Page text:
As much as we know you’d like to spend every waking minute following plays and tallying points and yelling at the referee, there’s always some dead point during the weekend when there’s no sport on TV and the weather’s too poor to risk a kick-about outside – at which point, what better substitute activity than to read a rollicking novel about sport, eh? So, for every armchair fan and every player consigned to the bench, here’s ten diverse titles to get you started.
It’s an absolute delight for a Finn, whenever we are mentioned anywhere. Much like in that old Monty Python sketch, where the town Wains Cotting is mentioned on the telly. For a Finn, the movie Die Hard comes to mind. Also King Ralph, where…ahem, the Royal Family of Finland actually gets some screen time. Or how about the Monty Python song “Finland”, in which Michael Palin pours his heart out about snacking lunch and watching TV in Finland. Stuff like this makes one´s heart burst with pride, so you can only imagine the thrill of reading Stephen King´s Duma Key in its original language.
Finland’s long been something of an exotic destination for adventurers, both those who arrive in person and those who voyage here via their imaginations. Focusing on the latter category, we’ve collected a shortlist of some the finest books you can read about Finland written from a non-Finnish perspective. This shortlist contains everything from Cold War spy novels, adolescent coming of age drama to aching love stories. So, sit tight, and prepare to voyage, from the comfort of your couch, to the far north.
There’s a good reason school-stories have always done well: we can all relate, right? We might not have gone to boarding school like the Mallory Towers gals, or gotten our Hogwarts invitation like Hermione Granger, but the French class/homework/detention/Sports Day cycle is pretty much the same the world round. Children’s literature is dominated by it, whether we’re talking Enid Blyton’s The Twins at St Clare’s or Gillian Cross’s The Demon Headmaster, and the adult version, tipping into university life (a.k.a. the campus novel), is another perennial variety. So it’s not exactly obscure, but we love it all the same! Here are five examples of educational romps for all ages that kept us up all night with our torches under the bedclothes.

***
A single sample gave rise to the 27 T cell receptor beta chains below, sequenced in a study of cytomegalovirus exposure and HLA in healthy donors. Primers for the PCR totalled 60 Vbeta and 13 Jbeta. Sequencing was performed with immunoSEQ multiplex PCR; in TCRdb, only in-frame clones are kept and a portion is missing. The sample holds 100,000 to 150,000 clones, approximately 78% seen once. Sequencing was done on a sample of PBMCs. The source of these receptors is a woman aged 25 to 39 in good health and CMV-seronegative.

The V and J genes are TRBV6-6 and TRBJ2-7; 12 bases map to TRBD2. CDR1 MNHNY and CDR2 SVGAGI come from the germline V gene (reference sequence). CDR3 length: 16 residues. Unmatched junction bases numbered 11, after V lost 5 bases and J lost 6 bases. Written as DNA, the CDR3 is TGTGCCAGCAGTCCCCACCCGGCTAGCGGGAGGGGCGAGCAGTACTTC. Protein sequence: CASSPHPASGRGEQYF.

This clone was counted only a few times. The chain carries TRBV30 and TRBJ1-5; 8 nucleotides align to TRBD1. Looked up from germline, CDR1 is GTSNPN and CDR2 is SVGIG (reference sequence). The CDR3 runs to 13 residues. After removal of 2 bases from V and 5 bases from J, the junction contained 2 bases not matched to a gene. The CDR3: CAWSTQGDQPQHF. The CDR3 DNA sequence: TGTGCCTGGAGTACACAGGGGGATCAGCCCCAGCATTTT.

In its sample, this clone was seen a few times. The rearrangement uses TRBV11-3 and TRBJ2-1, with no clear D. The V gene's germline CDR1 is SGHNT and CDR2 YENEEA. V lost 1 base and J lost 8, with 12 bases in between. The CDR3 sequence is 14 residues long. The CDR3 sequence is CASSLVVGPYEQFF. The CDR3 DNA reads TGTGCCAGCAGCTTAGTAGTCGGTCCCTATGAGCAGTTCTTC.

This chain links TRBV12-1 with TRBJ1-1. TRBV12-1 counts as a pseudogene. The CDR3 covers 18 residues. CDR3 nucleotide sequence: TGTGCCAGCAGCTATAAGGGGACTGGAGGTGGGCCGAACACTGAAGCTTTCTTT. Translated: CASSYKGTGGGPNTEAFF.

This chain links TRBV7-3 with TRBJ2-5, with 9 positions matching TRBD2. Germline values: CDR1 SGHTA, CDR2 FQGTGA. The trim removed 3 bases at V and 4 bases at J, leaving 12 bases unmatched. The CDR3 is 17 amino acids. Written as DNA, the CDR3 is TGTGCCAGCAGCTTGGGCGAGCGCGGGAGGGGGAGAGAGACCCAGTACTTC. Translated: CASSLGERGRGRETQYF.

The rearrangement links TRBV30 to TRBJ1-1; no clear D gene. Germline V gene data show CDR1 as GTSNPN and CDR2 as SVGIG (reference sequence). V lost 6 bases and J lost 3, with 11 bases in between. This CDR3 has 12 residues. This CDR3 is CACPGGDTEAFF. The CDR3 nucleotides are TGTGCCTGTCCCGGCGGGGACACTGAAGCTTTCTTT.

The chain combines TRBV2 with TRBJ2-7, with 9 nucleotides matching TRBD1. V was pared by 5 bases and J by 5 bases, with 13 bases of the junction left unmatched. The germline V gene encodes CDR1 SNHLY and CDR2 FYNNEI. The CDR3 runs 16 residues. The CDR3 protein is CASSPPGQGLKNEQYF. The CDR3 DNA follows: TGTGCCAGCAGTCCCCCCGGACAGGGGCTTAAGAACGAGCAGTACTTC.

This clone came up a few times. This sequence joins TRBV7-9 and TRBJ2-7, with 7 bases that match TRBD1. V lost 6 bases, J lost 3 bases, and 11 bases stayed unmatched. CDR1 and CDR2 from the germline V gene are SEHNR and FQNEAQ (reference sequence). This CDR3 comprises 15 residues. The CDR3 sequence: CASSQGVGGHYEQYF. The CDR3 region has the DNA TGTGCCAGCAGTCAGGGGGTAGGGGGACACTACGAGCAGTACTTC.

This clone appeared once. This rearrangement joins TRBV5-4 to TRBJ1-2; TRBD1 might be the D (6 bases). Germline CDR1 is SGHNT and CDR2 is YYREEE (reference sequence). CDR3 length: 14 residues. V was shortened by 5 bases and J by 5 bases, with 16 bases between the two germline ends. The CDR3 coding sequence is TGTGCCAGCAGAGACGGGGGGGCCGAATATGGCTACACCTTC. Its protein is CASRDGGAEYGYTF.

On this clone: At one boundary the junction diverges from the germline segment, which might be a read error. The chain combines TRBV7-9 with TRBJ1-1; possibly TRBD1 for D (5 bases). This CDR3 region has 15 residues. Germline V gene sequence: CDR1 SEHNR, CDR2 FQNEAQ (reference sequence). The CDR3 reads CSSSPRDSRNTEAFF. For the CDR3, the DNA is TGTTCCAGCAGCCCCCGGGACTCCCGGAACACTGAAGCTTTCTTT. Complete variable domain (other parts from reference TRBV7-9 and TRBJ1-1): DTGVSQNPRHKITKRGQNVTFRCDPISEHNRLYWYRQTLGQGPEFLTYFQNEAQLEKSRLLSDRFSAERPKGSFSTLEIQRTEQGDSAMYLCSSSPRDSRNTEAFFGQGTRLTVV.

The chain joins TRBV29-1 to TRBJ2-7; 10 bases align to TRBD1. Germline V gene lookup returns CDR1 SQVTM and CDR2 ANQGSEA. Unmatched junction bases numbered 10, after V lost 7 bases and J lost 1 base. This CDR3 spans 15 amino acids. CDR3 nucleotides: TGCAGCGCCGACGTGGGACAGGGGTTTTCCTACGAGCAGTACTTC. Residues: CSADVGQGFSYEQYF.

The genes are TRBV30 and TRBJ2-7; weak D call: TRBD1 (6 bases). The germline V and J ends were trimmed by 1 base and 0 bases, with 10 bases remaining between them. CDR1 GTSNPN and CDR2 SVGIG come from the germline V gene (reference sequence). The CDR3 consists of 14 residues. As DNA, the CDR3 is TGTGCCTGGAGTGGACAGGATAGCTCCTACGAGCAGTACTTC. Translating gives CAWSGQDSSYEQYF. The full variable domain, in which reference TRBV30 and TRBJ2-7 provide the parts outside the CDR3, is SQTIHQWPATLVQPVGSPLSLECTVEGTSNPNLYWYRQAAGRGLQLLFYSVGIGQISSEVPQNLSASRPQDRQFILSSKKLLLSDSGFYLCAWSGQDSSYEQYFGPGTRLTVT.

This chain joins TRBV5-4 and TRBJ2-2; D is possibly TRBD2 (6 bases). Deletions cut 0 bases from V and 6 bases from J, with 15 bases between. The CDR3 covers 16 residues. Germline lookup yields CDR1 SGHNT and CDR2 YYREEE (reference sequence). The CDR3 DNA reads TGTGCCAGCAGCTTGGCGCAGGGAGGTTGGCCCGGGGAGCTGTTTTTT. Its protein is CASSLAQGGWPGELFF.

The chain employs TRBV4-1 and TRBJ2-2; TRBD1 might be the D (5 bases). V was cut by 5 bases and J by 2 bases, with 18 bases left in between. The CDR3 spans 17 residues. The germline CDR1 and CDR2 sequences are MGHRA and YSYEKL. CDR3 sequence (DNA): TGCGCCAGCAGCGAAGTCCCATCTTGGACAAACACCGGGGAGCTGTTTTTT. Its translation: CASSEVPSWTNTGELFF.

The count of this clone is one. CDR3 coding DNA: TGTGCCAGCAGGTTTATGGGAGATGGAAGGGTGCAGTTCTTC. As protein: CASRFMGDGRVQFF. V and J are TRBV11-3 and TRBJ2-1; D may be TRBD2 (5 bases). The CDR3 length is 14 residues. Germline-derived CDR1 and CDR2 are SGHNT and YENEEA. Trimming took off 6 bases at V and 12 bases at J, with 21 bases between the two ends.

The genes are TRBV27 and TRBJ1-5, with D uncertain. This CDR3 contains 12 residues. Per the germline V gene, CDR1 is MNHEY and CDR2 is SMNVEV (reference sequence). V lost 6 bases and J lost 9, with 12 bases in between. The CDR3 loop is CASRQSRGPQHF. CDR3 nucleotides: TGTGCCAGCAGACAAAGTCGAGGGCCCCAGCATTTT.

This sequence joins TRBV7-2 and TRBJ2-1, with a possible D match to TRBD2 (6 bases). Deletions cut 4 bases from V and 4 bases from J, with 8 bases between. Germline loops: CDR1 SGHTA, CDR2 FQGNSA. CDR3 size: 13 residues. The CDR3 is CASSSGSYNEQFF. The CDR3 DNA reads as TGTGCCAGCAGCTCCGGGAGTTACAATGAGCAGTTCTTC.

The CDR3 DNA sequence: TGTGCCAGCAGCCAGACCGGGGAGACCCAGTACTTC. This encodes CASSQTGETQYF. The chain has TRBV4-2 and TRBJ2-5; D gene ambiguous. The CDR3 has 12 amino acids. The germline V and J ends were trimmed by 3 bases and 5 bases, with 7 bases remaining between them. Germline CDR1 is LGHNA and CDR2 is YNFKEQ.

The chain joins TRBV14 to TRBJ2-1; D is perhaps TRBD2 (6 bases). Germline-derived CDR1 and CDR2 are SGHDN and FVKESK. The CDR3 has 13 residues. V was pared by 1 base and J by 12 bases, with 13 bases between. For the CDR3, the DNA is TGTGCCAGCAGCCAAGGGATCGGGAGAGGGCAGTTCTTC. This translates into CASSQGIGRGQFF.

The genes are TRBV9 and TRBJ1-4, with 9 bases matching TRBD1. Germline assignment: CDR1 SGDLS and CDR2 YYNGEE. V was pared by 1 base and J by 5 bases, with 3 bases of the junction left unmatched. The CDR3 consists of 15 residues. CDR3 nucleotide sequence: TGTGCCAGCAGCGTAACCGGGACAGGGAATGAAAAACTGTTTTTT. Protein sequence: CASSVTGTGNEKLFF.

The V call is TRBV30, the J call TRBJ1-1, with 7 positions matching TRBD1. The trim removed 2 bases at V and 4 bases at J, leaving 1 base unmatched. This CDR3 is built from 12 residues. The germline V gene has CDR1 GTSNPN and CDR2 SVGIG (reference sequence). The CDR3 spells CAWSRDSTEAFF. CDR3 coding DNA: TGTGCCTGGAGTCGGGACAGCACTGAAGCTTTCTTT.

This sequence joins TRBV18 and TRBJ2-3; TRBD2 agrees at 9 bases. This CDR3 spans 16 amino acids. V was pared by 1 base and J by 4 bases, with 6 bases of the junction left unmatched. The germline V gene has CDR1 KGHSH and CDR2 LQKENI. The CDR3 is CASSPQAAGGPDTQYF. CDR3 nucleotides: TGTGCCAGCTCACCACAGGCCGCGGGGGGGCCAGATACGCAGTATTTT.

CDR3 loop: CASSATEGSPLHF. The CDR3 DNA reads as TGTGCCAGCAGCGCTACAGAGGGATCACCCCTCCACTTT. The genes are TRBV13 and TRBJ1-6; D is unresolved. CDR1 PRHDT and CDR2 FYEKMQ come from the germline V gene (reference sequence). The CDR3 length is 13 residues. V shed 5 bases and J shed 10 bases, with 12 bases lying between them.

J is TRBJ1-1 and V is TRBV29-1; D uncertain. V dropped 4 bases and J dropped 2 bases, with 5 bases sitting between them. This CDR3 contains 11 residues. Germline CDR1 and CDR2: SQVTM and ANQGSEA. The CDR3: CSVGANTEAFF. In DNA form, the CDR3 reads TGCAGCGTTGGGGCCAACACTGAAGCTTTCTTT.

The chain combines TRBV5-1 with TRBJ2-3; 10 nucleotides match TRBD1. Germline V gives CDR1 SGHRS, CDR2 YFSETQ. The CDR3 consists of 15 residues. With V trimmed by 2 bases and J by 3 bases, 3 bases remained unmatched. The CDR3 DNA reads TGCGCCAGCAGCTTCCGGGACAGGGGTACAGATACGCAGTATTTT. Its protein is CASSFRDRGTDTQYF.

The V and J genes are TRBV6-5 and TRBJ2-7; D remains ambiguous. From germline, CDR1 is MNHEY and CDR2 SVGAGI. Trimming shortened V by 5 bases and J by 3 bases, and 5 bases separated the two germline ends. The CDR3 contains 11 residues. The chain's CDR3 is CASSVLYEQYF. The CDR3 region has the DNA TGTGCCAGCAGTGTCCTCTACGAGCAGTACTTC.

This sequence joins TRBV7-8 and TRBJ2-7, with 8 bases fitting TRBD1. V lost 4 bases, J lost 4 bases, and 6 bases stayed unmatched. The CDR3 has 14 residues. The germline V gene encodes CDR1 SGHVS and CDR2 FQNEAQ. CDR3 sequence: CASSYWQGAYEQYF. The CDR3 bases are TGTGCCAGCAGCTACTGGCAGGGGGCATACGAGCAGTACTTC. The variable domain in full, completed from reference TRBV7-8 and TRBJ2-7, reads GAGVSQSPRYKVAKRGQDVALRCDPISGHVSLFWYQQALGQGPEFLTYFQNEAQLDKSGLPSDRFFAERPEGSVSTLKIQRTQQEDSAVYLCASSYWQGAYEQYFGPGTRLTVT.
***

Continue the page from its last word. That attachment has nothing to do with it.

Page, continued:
1. The Secret History, Donna Tartt
A creepy classic of modern literature, this is set in a small upmarket university in Vermont, and it’s about a group of classmates who commit a murder. The characters are oddballs, in that they’re peculiarly snooty classics students, and the narrator, Richard, is so determined to impress them that he gets in way over his head… It’s melodramatic and completely mad but very, very captivating. You’ll never look at Ancient Greek in quite the same way again.